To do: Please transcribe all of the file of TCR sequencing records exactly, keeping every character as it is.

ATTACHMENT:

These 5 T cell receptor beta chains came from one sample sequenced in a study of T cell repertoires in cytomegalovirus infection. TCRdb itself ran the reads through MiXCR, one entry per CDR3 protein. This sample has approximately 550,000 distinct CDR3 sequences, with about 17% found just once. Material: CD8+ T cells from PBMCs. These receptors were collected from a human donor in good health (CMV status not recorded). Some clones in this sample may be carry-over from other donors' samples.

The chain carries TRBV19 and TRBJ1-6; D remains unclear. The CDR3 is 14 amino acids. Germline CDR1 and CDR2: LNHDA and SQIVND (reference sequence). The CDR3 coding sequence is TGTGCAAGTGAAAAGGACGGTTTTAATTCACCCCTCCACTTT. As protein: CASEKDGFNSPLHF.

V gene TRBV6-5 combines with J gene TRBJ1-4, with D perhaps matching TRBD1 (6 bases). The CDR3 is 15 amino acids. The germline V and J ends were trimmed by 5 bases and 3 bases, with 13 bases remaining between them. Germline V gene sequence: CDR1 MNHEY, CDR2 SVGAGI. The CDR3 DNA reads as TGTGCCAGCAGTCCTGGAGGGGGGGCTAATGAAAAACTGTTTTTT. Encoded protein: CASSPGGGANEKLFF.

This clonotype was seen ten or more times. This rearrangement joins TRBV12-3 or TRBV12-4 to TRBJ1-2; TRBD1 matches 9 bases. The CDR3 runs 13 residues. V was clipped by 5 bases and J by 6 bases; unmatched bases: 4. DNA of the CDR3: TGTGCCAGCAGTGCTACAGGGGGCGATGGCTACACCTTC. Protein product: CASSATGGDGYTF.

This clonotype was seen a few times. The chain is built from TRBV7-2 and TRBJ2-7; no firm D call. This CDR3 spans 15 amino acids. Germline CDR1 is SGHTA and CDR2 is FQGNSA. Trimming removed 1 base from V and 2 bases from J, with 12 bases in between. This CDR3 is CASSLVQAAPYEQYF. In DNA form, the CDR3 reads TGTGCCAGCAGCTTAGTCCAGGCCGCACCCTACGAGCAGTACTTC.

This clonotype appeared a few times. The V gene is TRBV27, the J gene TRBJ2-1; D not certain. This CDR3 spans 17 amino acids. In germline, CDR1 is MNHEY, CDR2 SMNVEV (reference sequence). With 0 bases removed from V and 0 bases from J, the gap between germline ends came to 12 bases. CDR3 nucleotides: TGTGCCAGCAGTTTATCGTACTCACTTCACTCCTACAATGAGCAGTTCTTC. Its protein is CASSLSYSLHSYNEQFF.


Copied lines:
These 5 T cell receptor beta chains came from one sample sequenced in a study of T cell repertoires in cytomegalovirus infection. TCRdb itself ran the reads through MiXCR, one entry per CDR3 protein. This sample has approximately 550,000 distinct CDR3 sequences, with about 17% found just once. Material: CD8+ T cells from PBMCs. These receptors were collected from a human donor in good health (CMV status not recorded). Some clones in this sample may be carry-over from other donors' samples.

The chain carries TRBV19 and TRBJ1-6; D remains unclear. The CDR3 is 14 amino acids. Germline CDR1 and CDR2: LNHDA and SQIVND (reference sequence). The CDR3 coding sequence is TGTGCAAGTGAAAAGGACGGTTTTAATTCACCCCTCCACTTT. As protein: CASEKDGFNSPLHF.

V gene TRBV6-5 combines with J gene TRBJ1-4, with D perhaps matching TRBD1 (6 bases). The CDR3 is 15 amino acids. The germline V and J ends were trimmed by 5 bases and 3 bases, with 13 bases remaining between them. Germline V gene sequence: CDR1 MNHEY, CDR2 SVGAGI. The CDR3 DNA reads as TGTGCCAGCAGTCCTGGAGGGGGGGCTAATGAAAAACTGTTTTTT. Encoded protein: CASSPGGGANEKLFF.

This clonotype was seen ten or more times. This rearrangement joins TRBV12-3 or TRBV12-4 to TRBJ1-2; TRBD1 matches 9 bases. The CDR3 runs 13 residues. V was clipped by 5 bases and J by 6 bases; unmatched bases: 4. DNA of the CDR3: TGTGCCAGCAGTGCTACAGGGGGCGATGGCTACACCTTC. Protein product: CASSATGGDGYTF.

This clonotype was seen a few times. The chain is built from TRBV7-2 and TRBJ2-7; no firm D call. This CDR3 spans 15 amino acids. Germline CDR1 is SGHTA and CDR2 is FQGNSA. Trimming removed 1 base from V and 2 bases from J, with 12 bases in between. This CDR3 is CASSLVQAAPYEQYF. In DNA form, the CDR3 reads TGTGCCAGCAGCTTAGTCCAGGCCGCACCCTACGAGCAGTACTTC.

This clonotype appeared a few times. The V gene is TRBV27, the J gene TRBJ2-1; D not certain. This CDR3 spans 17 amino acids. In germline, CDR1 is MNHEY, CDR2 SMNVEV (reference sequence). With 0 bases removed from V and 0 bases from J, the gap between germline ends came to 12 bases. CDR3 nucleotides: TGTGCCAGCAGTTTATCGTACTCACTTCACTCCTACAATGAGCAGTTCTTC. Its protein is CASSLSYSLHSYNEQFF.